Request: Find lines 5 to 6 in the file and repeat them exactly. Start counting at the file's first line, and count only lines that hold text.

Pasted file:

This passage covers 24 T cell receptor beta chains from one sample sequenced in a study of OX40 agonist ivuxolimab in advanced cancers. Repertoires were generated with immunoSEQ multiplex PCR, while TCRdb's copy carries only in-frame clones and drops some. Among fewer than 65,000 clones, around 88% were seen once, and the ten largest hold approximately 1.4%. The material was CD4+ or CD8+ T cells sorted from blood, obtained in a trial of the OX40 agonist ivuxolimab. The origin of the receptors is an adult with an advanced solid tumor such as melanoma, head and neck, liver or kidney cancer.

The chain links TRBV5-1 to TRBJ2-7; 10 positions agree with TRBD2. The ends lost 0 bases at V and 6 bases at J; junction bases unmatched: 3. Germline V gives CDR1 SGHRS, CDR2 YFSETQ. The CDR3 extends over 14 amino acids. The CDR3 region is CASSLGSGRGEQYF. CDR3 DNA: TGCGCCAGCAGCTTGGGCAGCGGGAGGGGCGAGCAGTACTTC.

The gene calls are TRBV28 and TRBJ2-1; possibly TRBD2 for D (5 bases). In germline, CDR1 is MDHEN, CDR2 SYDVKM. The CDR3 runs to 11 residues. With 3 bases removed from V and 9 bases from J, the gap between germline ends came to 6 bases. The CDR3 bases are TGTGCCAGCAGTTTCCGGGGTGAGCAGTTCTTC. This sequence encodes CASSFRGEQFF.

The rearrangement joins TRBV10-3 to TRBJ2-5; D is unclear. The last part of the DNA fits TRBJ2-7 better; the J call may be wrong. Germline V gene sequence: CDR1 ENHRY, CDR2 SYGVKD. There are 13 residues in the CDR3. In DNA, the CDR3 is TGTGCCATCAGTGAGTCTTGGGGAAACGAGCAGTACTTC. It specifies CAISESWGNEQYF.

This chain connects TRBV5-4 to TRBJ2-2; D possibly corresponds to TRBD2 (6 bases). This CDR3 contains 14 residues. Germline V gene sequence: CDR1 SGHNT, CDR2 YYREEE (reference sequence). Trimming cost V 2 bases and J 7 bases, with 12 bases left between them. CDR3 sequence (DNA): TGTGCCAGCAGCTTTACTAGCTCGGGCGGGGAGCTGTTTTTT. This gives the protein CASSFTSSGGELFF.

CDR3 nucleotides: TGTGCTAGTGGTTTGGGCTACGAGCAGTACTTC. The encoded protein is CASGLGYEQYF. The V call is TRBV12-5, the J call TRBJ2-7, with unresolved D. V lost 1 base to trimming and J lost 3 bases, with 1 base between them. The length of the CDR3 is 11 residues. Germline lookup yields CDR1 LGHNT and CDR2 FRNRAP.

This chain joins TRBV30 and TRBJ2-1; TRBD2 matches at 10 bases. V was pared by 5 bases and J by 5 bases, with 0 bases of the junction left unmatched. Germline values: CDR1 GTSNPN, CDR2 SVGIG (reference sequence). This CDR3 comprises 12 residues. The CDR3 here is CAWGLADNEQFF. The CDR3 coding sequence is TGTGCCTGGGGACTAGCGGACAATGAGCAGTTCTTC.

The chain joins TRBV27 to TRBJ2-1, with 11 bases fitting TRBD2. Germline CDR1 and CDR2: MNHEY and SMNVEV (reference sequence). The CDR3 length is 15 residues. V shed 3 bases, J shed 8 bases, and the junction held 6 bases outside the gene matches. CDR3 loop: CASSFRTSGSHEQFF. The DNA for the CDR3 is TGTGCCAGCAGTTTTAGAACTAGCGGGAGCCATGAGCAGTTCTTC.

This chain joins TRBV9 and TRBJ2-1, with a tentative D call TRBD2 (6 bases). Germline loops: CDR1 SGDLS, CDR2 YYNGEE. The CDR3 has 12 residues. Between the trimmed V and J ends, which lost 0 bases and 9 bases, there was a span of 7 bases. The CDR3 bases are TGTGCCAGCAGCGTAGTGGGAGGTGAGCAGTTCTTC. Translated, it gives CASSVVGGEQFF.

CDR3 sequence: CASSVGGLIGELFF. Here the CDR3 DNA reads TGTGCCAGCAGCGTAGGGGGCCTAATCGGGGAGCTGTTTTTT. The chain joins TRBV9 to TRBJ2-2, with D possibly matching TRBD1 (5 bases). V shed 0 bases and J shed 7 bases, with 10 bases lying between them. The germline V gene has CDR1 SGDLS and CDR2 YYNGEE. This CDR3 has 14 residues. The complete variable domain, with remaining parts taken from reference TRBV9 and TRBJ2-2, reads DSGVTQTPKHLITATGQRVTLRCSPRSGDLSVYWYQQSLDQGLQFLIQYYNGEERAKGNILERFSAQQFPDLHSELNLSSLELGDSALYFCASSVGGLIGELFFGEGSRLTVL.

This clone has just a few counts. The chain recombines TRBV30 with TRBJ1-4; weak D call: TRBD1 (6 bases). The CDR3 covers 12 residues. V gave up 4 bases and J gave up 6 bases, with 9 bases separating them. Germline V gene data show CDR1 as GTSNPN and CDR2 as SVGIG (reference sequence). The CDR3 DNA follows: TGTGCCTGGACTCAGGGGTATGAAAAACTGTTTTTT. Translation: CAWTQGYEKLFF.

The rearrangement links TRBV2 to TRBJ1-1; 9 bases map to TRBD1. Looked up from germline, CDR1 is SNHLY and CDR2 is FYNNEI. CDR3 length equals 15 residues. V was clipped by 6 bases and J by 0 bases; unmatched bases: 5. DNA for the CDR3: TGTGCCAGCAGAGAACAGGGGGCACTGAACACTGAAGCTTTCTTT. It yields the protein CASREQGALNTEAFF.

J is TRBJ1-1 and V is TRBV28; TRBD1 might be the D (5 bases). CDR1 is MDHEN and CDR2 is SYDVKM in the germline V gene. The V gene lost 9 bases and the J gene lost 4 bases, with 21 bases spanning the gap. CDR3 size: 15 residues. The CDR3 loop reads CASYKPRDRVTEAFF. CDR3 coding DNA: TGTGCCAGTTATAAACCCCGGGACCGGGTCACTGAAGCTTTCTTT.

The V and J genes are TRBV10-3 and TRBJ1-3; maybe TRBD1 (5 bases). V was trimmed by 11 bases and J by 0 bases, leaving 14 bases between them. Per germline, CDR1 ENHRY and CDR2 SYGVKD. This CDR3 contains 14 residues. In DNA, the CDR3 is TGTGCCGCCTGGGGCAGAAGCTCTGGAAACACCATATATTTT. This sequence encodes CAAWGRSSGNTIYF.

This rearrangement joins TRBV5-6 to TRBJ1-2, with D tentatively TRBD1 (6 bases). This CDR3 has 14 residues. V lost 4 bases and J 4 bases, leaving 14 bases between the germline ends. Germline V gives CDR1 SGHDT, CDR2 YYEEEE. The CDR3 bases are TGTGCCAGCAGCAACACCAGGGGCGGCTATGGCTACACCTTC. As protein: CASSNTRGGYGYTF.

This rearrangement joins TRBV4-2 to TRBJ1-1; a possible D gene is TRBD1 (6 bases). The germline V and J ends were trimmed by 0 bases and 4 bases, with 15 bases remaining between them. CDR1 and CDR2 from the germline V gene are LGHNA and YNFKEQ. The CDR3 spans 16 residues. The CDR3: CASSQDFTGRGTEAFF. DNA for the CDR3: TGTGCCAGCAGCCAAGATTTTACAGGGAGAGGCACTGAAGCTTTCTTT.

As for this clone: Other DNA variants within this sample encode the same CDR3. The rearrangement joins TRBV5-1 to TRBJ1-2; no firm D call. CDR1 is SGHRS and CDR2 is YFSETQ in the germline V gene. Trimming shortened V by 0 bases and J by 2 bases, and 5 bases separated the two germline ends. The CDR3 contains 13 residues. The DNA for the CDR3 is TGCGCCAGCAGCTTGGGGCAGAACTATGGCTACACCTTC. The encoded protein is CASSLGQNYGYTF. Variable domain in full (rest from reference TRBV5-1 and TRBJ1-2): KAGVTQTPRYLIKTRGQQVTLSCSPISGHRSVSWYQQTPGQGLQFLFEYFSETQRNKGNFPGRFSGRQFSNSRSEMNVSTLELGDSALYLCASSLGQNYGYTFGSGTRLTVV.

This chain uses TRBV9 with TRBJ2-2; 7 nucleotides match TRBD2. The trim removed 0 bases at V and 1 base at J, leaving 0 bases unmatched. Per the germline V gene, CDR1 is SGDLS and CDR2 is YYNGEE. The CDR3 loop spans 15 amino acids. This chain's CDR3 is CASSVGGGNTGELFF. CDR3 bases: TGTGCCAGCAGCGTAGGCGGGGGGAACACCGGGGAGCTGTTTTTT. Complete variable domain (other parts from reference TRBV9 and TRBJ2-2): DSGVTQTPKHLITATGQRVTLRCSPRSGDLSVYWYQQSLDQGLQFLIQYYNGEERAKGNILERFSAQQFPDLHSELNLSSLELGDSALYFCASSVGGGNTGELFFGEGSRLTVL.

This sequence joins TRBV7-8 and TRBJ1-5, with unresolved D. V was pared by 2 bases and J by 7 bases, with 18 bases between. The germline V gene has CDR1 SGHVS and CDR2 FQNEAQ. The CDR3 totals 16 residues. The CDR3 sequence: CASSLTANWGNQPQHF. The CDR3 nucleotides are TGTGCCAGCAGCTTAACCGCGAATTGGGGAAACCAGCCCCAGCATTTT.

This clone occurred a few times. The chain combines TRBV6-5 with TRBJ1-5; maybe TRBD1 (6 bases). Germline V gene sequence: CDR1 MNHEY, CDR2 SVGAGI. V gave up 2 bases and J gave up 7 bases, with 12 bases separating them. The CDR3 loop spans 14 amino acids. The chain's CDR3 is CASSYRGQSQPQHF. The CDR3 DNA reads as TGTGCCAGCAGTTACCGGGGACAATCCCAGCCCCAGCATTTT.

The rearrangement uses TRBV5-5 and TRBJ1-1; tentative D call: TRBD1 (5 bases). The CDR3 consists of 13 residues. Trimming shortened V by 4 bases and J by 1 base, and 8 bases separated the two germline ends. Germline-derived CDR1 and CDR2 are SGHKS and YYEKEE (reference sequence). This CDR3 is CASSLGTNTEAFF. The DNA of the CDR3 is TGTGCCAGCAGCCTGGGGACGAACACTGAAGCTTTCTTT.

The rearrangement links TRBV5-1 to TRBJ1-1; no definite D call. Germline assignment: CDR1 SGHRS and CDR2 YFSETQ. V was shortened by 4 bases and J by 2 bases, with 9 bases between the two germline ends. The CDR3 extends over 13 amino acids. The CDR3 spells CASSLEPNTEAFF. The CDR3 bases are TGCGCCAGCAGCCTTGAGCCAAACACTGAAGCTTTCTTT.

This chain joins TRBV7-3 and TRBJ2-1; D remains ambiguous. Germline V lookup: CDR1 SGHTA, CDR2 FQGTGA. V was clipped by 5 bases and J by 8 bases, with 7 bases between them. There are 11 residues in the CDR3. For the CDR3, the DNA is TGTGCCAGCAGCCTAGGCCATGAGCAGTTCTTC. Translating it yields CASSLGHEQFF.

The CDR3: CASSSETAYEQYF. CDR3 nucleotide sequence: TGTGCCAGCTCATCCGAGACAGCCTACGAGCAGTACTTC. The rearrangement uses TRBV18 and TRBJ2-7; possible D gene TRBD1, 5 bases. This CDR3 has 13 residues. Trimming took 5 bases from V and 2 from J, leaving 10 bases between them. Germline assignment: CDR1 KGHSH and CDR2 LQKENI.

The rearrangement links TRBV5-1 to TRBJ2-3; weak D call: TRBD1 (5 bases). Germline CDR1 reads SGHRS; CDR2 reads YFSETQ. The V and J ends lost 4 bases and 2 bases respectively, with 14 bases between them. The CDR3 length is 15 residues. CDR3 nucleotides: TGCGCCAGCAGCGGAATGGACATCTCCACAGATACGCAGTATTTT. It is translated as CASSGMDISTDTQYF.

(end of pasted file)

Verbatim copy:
This chain connects TRBV5-4 to TRBJ2-2; D possibly corresponds to TRBD2 (6 bases). This CDR3 contains 14 residues. Germline V gene sequence: CDR1 SGHNT, CDR2 YYREEE (reference sequence). Trimming cost V 2 bases and J 7 bases, with 12 bases left between them. CDR3 sequence (DNA): TGTGCCAGCAGCTTTACTAGCTCGGGCGGGGAGCTGTTTTTT. This gives the protein CASSFTSSGGELFF.

CDR3 nucleotides: TGTGCTAGTGGTTTGGGCTACGAGCAGTACTTC. The encoded protein is CASGLGYEQYF. The V call is TRBV12-5, the J call TRBJ2-7, with unresolved D. V lost 1 base to trimming and J lost 3 bases, with 1 base between them. The length of the CDR3 is 11 residues. Germline lookup yields CDR1 LGHNT and CDR2 FRNRAP.